• s and z are not allophones. With the exception of plurals that are still spelled with an s, s and z must be distinguished by changing some words spelled with "c" or "s" to use "z" instead. Less important words will not be respelled if there is no name collision; instead the learner will be allowed to pronounce the z as an s. For example, you can say "thousund" instead of "thouzund", but you must not pronounce "lose" (looz) as "loose".
  • Contractions of "is" are allowed, but not "was" or "are" or "am". "don't", "didn't", and "won't" are also allowed. I am reluctant to allow "can't" because it can cause confusion when someone says something like "I can take it"--and listener might think he/she said "I can't take it". Maybe contractions of "have" and "has" should be allowed, but only if it's the helping verb: I've seen and she's seen, but not I've a car or she's a car. Then again, "He's" can mean "he is" or "he has", so if the contraction for "has" is allowed, one must infer the meaning from the context. He's blue and he's eating clearly use "is", but many sentences are ambiguous: "he's leave.d" could mean "he has leave.d" or "he is leave.d".
  • Words with many meanings make English harder to understand, so to lighten the burden, certain meanings are banned in Haf Inglish. The word pronounced "too" has five meanings in English: "two apples", "to the store", "to eat", "too large", and "you too". The last of these is banned; you must say "yoo allso" instead of "yoo too". The other meanings can be distinguished by their spelling, but are harder to distinguish in voice communication. The word "that" has at least two meanings: (1) "I ate that" versus (2) "I think that you are right" and "the thing that you see". The first is a nounoid (it plays the role of a noun), the second is a connecting word (it is debatable whether the different grammars of the two phrases should be considered different meanings of "that"). I think these two meanings should be distinguished, so I will be using "that" for (1) and "thut" for (2): "I eat.d that" but "I th.ink thut yoo be right".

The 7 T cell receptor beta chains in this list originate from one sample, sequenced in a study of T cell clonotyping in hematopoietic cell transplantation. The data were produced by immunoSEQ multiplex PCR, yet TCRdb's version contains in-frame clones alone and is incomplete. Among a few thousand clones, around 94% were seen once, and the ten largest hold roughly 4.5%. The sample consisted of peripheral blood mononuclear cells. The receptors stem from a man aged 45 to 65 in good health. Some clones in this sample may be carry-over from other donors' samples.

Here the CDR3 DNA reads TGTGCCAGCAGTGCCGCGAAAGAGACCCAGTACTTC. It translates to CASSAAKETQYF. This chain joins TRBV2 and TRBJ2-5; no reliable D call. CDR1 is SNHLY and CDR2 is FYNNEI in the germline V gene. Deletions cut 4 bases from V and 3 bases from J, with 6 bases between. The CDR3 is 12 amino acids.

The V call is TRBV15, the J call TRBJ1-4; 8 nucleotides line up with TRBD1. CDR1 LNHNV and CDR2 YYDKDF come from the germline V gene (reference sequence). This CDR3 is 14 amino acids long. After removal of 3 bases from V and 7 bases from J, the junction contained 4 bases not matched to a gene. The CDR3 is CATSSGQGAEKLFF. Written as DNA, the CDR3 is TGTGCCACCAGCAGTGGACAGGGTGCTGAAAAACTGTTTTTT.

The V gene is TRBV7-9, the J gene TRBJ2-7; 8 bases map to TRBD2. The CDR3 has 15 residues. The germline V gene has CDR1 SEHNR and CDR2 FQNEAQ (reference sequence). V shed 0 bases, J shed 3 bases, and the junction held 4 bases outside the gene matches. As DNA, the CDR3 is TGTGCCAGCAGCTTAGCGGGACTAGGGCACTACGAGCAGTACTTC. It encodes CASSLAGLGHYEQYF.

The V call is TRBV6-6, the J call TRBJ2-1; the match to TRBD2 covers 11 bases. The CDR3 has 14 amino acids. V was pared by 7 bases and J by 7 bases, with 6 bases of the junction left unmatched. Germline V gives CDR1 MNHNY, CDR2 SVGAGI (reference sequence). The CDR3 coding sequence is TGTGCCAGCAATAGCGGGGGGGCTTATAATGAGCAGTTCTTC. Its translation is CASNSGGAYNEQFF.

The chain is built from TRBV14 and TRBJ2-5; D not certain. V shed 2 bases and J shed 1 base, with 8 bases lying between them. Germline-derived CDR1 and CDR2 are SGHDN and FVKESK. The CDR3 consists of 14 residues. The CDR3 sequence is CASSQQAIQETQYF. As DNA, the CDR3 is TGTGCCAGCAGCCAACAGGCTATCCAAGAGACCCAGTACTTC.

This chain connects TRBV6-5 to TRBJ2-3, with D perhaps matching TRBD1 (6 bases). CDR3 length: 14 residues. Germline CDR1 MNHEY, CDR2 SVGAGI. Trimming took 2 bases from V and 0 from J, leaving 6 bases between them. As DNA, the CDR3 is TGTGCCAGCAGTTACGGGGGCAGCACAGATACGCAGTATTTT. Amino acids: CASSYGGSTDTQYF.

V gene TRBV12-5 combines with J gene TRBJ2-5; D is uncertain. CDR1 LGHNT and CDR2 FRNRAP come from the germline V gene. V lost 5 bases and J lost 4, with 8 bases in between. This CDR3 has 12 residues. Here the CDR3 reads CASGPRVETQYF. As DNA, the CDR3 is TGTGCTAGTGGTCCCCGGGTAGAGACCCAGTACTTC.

• In the same vein, English allows many words to be either verbs or nouns, which I believe can make it harder for a learner to decode sentences. Haf Inglish will segregate nouns and verbs. Tentatively, "ate" is a suffix to change nouns into verbs, and "ing" changes verbs into gerunds or nouns: verbs "kick", "bite", "see" become "a kicking", "a biting", and "a seeing" and not "a kick", "a bite" and "a view" as in English. The nouns "immij" (image), "Google", and "sex" become the verbs "immijate" or "immijify" (make an image or imagine), "Googlate" (search the web), and "sexate" (have sex).
  • There will be several minor grammar changes. Usually English-style grammar is correct, but some ways of speaking are correct in Haf Inglish that are wrong (or archaic) in English, e.g. both "I eat.d not the sandwich" and "I didn't eat the sandwich" are correct.
  • Vowels are of course a disaster in English spelling. So I'm making this post to experiment with a spelling system that is phonetic by translating a short story by Terry Bisson....